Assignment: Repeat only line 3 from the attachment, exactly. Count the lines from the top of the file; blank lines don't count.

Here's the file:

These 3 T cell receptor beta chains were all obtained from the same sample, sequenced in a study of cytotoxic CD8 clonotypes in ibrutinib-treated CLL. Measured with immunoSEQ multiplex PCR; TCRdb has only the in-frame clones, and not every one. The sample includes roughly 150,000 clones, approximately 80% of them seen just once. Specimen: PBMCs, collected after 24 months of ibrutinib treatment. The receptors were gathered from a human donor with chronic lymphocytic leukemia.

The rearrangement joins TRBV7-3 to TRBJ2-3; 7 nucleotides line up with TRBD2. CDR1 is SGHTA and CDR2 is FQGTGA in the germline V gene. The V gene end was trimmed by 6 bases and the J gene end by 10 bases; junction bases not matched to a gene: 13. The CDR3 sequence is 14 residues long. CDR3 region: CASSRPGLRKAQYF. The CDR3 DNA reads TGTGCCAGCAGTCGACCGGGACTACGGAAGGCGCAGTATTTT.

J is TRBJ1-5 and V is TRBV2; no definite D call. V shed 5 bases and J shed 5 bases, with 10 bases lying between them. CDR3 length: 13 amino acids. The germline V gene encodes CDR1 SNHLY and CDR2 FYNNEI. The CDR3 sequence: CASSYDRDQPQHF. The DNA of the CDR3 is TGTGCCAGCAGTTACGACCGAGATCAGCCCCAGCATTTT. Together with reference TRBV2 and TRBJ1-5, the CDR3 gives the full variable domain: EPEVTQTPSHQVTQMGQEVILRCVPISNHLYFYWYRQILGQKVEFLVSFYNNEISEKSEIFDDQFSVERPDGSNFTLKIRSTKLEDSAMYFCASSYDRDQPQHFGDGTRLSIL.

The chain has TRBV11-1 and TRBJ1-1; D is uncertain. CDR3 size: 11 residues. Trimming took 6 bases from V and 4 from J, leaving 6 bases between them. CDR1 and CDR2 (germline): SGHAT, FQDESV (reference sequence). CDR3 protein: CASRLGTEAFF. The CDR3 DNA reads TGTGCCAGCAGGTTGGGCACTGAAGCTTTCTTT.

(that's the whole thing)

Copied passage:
J is TRBJ1-5 and V is TRBV2; no definite D call. V shed 5 bases and J shed 5 bases, with 10 bases lying between them. CDR3 length: 13 amino acids. The germline V gene encodes CDR1 SNHLY and CDR2 FYNNEI. The CDR3 sequence: CASSYDRDQPQHF. The DNA of the CDR3 is TGTGCCAGCAGTTACGACCGAGATCAGCCCCAGCATTTT. Together with reference TRBV2 and TRBJ1-5, the CDR3 gives the full variable domain: EPEVTQTPSHQVTQMGQEVILRCVPISNHLYFYWYRQILGQKVEFLVSFYNNEISEKSEIFDDQFSVERPDGSNFTLKIRSTKLEDSAMYFCASSYDRDQPQHFGDGTRLSIL.